- alison novak
- Mira and Theo enjoying ice-cream sandwiches
August is prime time for picnicking. For a more sophisticated version of the summertime activity, there's Picnic Social, a new kid-friendly restaurant located in the Field Guide Hotel. My family checked out the stylish spot in late June.
The hotel and restaurant occupy the former Ye Olde England Inne. When that property fell into foreclosure in 2014, Massachusetts-based Lark Hotels scooped it up and transformed it into a boutique hotel with a modern ski-lodge feel. (Think faux sheepskin rugs, chunky-knit ottomans, topographical-map wallpaper and metal animal heads.)
That design aesthetic overflows into Picnic Social, which offers indoor and outdoor seating. Inside you'll find exposed wood beams, heather-grey couches and a gas stove that gives off a cozy, après-ski vibe.
Since it was a warm summer evening when we visited, we dined outside on a bright orange picnic table under a covered picnic pavilion, similar to the kind you'd find in a state park. Paper menus, mason-jar glasses and board games conveyed casual dining. At first glance, so did the pared-down menu: burgers and sandwiches with baked beans, creamed corn and pasta salad sides — cheeseburgers, grilled cheese, mac and cheese, and chicken tenders for the kids.
But closer examination proved this wasn't pedestrian picnic fare. The adult grilled cheese came with spiced seasonal jam, the pasta salad had English peas and cilantro, and kids' entrées were accompanied by smashed fingerling potatoes. Fancier items like smoked-trout toast and a cheese plate also graced the menu.
- courtesy of lark hotels
- Heirloom tomato toast
My husband, Jeff, and I started with the large burrata salad ($15), delivered on a rectangular metal tray, which added to the picnicky feel. The lightly dressed baby lettuce was tossed with tomatoes, quick-pickled apricots, croutons and edible flowers. Hunks of burrata, a cream-filled mozzarella, provided a rich counterpoint. We also shared the tiny, sweet roasted carrots ($6), which were beautifully presented with their tops intact. Sriracha, lime and peanuts gave them an Asian flare.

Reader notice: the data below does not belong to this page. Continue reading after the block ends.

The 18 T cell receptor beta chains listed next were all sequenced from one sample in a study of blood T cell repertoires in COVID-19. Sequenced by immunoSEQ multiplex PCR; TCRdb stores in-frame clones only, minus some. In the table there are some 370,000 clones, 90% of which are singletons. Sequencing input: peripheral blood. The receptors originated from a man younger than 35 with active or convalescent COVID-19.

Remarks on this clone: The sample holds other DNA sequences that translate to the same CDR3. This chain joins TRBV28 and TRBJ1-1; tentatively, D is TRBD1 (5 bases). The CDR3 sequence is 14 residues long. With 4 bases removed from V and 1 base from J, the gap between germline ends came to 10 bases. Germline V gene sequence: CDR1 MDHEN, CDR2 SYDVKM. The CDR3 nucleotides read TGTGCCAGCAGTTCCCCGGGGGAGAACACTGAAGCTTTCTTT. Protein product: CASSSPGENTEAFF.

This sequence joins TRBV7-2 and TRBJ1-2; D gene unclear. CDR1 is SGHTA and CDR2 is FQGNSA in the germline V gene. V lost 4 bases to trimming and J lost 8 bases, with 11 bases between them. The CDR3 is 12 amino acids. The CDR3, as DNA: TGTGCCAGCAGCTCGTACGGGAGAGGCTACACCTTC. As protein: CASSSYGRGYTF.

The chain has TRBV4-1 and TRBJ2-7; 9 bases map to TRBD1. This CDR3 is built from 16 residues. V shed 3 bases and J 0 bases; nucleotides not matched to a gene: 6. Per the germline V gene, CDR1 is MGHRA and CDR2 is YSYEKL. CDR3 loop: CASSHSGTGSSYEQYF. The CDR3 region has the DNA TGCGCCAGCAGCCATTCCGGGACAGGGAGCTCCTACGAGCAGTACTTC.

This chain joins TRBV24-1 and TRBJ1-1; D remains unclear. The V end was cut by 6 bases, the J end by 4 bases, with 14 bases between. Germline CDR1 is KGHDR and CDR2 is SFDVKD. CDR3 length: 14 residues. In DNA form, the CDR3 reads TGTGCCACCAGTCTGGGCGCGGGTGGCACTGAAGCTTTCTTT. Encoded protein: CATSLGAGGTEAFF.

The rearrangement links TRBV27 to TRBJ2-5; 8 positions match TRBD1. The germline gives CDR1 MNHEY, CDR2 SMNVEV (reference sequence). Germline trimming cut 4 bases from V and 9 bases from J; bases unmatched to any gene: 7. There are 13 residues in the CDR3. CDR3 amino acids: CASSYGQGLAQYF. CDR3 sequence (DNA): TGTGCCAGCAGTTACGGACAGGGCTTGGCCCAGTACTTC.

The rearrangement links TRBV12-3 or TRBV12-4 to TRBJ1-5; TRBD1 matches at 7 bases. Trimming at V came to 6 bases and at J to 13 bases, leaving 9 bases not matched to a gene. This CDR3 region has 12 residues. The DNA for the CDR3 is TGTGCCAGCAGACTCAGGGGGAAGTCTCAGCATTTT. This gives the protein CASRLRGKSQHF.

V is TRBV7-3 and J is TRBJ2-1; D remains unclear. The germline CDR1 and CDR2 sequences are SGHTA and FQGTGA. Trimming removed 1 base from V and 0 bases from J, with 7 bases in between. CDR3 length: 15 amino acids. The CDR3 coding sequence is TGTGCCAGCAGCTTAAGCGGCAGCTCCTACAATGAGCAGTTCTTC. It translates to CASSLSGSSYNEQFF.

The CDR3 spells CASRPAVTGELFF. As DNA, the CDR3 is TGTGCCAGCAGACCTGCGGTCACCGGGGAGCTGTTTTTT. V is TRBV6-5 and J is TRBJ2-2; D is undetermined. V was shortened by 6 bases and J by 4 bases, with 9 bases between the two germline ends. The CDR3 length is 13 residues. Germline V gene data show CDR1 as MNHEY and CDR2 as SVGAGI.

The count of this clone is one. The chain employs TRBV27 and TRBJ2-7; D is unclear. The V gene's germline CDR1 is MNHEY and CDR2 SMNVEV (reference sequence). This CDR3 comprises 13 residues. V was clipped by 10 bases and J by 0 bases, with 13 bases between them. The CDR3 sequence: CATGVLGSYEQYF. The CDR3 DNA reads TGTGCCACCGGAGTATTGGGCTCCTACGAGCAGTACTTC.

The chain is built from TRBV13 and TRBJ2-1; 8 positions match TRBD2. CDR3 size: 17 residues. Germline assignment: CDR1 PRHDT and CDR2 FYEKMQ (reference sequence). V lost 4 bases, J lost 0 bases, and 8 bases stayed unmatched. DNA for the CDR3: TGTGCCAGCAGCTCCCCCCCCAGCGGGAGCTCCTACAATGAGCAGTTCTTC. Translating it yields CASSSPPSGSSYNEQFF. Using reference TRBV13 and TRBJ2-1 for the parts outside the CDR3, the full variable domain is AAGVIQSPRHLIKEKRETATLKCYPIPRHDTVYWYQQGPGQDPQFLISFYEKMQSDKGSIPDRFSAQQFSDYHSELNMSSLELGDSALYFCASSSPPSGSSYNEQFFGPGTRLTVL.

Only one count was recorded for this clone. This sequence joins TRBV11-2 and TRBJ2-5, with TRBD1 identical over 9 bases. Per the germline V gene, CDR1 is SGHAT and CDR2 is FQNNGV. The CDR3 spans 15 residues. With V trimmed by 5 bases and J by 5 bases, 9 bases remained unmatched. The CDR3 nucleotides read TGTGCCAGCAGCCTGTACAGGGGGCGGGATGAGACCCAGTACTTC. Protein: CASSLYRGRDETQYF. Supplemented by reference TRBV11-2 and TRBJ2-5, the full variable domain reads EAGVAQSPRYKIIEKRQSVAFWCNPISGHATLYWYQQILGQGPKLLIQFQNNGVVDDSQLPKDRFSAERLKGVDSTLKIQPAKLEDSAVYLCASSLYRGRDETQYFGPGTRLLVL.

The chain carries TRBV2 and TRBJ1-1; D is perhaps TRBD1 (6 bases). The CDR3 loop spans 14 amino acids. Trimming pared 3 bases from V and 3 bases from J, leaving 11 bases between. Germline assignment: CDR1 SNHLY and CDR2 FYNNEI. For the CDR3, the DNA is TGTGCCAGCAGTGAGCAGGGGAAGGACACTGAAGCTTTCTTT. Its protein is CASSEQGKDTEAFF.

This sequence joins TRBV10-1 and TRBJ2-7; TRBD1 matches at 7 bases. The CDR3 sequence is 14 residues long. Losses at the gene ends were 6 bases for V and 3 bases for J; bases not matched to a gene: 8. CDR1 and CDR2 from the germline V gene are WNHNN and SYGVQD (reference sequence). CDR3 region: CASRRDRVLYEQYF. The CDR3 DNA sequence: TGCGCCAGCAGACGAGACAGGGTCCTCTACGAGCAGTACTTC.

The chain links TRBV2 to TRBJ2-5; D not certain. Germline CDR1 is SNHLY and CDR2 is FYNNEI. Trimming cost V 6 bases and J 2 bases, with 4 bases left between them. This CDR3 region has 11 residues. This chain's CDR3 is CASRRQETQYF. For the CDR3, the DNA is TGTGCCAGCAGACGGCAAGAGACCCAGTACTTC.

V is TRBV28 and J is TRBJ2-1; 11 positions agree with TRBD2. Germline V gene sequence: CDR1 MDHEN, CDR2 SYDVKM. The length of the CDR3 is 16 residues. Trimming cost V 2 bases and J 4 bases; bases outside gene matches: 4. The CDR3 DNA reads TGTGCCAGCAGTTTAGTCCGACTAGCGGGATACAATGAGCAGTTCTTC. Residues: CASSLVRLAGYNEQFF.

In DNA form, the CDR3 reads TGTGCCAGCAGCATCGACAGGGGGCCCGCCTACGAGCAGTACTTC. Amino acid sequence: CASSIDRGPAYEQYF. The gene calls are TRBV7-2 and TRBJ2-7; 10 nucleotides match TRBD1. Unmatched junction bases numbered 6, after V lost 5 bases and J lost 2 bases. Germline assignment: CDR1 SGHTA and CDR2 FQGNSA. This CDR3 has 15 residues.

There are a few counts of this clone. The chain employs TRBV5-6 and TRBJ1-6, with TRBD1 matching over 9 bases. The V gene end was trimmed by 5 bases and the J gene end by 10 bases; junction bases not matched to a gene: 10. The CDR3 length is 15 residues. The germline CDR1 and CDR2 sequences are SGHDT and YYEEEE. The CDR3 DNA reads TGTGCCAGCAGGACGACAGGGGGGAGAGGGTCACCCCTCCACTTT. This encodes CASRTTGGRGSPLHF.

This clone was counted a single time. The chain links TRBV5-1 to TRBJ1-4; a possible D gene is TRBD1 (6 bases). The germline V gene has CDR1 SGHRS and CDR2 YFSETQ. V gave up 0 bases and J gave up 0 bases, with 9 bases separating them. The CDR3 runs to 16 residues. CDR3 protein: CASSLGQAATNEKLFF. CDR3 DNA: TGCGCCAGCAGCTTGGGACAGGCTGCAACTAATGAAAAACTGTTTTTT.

For his main dish, Jeff chose a light bite, the heirloom tomato toast ($8) with avocado, basil, cucumber and lemon aioli. I went with the crispy chicken sandwich ($9), topped with spicy slaw and pickles. The breading on the chicken was smooth and shiny, like on fish and chips, while the meat inside was surprisingly juicy. Chef Justin Perdue told me he brines the chicken in advance, dips it in a special batter, then double fries the meat.
Mira's chicken tenders ($7) were coated in the same magic batter. Theo scarfed down his kids' cheeseburger ($7). His side of fingerlings were soft inside with crispy skin — a far better use of potatoes than French fries, if you ask me.
For dessert, we each chose ice-cream sandwiches ($6), made up of homemade ice cream between two shortbread cookies. They were tasty but almost too dense and rich; two people could easily split one. Perdue said he was still perfecting them and was also planning to add deconstructed s'mores to the menu.
As we ate, Jeff and I talked about how Picnic Social would be the perfect place to stop after a bike ride on the Stowe Recreation Path or a summer hike. Truthfully, their fried chicken was reason enough for me to return any time of year.
- Reasonably priced food
- Stylish hotel lobby, fun for exploring
- Separate fire-pit seating area, good for eating dessert
- Tabletop games to keep kids busy
- Extensive beer list
- Cornhole game located too close to tables on the picnic pavilion
- Expensive cocktails (the "Summer Picnic" I tried was $12 and forgettable)